Monday, June 14, 2010

Dumbest Idea of the Month

By Richard Vedder

Eric Fingerhut is Chancellor of the Ohio Board of Regents. Fingerhut is very bright, often somewhat innovative (a rarity in Ohio), very liberal, and, I suspect, politically ambitious (he once was in Congress and I think has the itch to be a governor or senator).

Yet today's Columbus Dispatch reports that the Board of Regents is contemplating imposing a charge on students wanting to transfer schools within Ohio. The argument is that higher education is starving for funds (a bit of exaggeration in my judgment), and this is a way to raise revenues. It may be another of many imaginative ways to get around a tuition cap that was imposed by the legislature.

The idea is just plain dumb. It is the equivalent of a tariff, a burden on migration from one school to another. Interschool movement often is in the student's best interest and increases competition between schools. Students who made a mistake in selecting a school can right the mistake. Students who change majors, decide they need to stay at an university near home to save money, etc., often benefit by changing schools. The idea of taxing such movement is irresponsible. The straightforward thing to do is raise tuition fees if revenues are inadequate, but that is impossible given the existence of price controls.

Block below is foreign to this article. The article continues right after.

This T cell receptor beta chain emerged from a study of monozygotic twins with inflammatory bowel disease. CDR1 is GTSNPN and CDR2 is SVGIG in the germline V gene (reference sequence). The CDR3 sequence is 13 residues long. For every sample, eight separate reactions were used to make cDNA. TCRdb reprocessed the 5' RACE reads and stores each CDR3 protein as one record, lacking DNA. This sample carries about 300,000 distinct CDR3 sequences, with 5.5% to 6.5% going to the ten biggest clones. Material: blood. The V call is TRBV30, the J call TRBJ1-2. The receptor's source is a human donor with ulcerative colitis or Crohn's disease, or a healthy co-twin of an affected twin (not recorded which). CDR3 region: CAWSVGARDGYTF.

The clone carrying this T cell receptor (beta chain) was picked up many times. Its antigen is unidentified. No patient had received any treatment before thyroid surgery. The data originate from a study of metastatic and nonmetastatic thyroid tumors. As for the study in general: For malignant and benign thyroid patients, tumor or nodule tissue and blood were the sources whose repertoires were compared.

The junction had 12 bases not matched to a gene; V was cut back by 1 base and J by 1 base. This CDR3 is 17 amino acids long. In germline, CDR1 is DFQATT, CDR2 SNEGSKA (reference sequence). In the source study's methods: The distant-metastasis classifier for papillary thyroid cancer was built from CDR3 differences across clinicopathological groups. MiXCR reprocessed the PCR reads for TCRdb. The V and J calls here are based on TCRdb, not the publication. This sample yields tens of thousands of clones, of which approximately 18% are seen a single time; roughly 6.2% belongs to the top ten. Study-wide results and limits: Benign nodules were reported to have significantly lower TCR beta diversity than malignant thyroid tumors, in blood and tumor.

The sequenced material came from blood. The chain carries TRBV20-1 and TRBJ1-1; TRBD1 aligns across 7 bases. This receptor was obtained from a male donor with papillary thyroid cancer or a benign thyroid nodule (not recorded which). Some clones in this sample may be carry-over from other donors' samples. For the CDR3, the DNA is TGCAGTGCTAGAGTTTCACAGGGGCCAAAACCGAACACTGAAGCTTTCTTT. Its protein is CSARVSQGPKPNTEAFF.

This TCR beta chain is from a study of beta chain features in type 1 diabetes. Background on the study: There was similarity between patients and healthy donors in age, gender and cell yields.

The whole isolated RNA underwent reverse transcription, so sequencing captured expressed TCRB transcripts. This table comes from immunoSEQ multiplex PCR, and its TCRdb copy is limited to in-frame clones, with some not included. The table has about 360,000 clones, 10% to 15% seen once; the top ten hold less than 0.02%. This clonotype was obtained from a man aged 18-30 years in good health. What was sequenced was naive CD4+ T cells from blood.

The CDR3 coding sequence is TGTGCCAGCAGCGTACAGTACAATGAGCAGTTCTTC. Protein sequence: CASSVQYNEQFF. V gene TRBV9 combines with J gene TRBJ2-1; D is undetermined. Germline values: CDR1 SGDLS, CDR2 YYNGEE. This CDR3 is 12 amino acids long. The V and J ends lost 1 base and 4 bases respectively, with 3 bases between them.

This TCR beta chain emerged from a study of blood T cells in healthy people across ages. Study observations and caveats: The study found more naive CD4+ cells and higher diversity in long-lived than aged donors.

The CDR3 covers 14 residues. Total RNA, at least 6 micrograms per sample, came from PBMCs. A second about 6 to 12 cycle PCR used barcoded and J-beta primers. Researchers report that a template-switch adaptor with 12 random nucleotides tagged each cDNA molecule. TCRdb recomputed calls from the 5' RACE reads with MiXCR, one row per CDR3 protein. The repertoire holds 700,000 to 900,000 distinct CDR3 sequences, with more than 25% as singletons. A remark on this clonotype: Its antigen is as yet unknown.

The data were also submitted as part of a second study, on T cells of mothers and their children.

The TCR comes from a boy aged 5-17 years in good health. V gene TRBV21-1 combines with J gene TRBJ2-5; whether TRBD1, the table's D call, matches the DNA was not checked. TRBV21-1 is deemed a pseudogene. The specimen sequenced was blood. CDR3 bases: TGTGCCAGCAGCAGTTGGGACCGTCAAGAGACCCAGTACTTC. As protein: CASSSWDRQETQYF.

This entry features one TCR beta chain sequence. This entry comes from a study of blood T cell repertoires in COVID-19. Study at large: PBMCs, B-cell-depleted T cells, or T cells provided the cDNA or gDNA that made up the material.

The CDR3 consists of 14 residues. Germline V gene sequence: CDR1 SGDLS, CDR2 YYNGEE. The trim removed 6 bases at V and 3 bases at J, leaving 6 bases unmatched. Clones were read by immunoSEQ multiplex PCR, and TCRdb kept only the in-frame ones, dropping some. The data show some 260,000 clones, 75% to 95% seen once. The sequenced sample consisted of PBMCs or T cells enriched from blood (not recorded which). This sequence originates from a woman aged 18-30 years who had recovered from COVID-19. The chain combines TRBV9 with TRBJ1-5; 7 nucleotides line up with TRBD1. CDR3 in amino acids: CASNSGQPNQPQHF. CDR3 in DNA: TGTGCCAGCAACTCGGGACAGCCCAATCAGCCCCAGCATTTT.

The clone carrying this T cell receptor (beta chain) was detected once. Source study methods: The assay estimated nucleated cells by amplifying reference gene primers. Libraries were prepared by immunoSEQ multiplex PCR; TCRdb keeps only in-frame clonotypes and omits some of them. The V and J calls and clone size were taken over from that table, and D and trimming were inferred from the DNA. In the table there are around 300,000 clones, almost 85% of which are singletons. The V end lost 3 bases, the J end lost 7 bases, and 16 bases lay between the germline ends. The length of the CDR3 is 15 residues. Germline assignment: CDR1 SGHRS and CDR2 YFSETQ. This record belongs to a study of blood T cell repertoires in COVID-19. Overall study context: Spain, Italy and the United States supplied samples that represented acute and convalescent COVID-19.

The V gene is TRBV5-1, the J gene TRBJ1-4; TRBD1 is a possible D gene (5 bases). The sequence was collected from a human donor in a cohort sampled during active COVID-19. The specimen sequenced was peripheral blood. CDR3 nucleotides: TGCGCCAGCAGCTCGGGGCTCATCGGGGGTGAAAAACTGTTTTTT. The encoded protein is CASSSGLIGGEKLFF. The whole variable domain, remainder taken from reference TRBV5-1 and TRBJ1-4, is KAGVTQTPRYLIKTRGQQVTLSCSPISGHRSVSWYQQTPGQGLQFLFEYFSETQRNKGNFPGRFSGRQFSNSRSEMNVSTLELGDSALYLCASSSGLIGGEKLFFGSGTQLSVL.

I don't like the soaring tuition fees of recent years, but am increasingly convinced that tuition caps are not any sort of solution. The root problem is the perceived need of universities to engage in an academic arms race, funded in part by generous student loan and grant programs of the federal government. Underlying problems other than excessive third party payments are the non-profit nature of universities, their awkward and expensive form of shared governance, the lack of a well defined bottom line, etc., etc.

Aside from opposing the fee for moving between schools, I worry about excessive centralization of decision-making, the move towards the Soviet style planning and administrative apparatus that pervades public K-12 education --with predicitable results. Beware of excessively strong central cooordinating boards.


I have been absent from this space for awhile, mainly because of an accelerated work load and a brutal travel schedule. I hope to write more in coming weeks. In the meantime, a blog I did for the Chronicle of Higher Education appeared last week, and has led to a retort by fellow Chronicle columnists (on their Innovations blog site) Sandy Baum of the College Board and Mike McPherson of the Spencer Foundation. I will be replying to them shortly. My blogs should be available on the CCAP web site, albeit with a short lag.

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